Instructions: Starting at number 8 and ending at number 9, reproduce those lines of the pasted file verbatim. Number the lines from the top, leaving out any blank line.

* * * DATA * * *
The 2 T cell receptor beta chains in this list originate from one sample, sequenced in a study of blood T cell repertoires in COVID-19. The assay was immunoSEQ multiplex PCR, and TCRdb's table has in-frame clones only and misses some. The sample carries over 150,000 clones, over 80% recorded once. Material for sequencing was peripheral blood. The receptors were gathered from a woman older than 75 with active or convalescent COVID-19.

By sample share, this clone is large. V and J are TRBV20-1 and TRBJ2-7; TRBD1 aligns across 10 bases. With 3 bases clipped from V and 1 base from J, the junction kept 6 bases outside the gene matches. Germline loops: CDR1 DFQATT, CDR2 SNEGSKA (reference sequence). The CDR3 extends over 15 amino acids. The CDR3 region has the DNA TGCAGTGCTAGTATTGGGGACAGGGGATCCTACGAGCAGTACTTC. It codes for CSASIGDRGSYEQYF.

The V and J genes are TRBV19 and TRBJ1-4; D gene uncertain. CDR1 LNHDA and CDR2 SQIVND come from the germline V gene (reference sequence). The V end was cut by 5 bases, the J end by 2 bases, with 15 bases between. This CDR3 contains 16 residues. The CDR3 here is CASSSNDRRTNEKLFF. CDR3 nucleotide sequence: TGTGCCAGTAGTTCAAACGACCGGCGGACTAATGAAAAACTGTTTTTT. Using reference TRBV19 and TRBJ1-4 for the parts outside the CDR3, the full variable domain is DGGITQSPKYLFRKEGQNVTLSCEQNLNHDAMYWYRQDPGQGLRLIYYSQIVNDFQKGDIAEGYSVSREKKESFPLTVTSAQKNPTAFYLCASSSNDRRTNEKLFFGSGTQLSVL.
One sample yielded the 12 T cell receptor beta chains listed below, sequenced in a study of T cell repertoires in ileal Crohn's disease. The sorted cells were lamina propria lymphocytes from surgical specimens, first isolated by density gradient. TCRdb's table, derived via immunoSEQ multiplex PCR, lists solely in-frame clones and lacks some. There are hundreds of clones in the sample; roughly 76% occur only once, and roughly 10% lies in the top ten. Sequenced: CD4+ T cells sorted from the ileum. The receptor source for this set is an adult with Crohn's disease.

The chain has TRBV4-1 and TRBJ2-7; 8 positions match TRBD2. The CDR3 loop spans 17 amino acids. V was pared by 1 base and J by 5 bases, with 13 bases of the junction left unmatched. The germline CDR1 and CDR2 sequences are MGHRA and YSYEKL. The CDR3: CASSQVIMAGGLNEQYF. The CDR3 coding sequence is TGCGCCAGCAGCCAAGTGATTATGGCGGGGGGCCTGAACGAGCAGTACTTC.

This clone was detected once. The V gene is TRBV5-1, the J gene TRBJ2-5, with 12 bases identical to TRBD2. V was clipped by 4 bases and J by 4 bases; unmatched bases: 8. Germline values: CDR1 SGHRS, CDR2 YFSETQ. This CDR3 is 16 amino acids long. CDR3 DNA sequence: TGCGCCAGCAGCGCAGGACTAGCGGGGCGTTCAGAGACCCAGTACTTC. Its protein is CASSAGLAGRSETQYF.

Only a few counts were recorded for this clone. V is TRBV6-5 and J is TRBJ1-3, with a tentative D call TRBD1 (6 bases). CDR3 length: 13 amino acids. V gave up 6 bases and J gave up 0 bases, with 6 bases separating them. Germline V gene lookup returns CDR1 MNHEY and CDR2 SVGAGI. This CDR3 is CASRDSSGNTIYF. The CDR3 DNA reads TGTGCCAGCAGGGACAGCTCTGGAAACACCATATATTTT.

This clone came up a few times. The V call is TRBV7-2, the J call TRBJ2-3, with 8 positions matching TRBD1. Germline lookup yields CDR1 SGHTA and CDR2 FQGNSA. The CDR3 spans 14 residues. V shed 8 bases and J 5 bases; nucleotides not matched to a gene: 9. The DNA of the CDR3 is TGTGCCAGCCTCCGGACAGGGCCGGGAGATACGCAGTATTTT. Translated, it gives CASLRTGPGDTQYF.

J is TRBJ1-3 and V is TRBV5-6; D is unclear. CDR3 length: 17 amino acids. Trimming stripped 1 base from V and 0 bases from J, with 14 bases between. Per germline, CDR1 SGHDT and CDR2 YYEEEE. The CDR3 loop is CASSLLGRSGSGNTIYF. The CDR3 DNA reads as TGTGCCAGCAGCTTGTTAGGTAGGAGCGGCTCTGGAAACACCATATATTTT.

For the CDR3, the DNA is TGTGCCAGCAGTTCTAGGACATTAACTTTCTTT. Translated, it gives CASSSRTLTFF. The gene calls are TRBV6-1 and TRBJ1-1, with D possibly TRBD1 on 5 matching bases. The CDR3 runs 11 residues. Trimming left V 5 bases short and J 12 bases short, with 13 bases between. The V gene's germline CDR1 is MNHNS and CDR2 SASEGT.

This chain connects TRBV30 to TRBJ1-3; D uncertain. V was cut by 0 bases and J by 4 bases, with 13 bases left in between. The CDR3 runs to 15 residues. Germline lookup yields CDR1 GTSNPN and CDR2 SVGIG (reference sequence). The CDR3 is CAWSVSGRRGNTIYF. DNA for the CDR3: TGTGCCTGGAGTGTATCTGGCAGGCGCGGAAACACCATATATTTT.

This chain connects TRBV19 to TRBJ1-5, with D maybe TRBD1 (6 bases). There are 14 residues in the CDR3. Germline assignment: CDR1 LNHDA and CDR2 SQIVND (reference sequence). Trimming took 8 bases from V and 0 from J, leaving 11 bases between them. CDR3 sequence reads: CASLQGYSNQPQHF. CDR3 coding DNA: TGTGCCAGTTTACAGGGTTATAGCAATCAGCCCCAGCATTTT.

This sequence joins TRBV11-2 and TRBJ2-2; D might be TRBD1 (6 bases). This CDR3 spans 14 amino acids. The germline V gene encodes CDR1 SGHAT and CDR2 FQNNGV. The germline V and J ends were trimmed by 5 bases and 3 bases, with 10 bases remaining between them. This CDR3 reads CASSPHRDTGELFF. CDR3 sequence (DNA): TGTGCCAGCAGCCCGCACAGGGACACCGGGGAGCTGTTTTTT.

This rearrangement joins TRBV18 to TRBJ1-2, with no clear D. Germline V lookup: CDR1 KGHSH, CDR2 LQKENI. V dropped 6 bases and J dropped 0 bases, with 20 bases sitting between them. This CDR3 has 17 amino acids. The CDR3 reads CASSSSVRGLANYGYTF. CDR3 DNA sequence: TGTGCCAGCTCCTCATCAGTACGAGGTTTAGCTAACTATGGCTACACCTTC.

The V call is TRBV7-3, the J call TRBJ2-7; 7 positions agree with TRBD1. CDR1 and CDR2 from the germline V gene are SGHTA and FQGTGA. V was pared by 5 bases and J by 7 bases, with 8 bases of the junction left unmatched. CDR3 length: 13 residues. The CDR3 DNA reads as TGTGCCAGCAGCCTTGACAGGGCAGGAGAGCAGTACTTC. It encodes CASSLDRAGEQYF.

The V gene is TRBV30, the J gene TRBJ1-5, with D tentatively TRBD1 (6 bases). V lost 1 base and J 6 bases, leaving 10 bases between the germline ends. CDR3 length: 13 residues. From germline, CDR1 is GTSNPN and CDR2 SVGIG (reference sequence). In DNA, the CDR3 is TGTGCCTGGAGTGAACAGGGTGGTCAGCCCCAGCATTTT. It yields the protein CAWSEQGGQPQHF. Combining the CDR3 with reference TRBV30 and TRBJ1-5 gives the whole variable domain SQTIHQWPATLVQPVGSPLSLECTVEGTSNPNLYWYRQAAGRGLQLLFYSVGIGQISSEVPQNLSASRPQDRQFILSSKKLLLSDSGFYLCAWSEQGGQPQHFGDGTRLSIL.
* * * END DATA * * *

This clone came up a few times. The V call is TRBV7-2, the J call TRBJ2-3, with 8 positions matching TRBD1. Germline lookup yields CDR1 SGHTA and CDR2 FQGNSA. The CDR3 spans 14 residues. V shed 8 bases and J 5 bases; nucleotides not matched to a gene: 9. The DNA of the CDR3 is TGTGCCAGCCTCCGGACAGGGCCGGGAGATACGCAGTATTTT. Translated, it gives CASLRTGPGDTQYF.

J is TRBJ1-3 and V is TRBV5-6; D is unclear. CDR3 length: 17 amino acids. Trimming stripped 1 base from V and 0 bases from J, with 14 bases between. Per germline, CDR1 SGHDT and CDR2 YYEEEE. The CDR3 loop is CASSLLGRSGSGNTIYF. The CDR3 DNA reads as TGTGCCAGCAGCTTGTTAGGTAGGAGCGGCTCTGGAAACACCATATATTTT.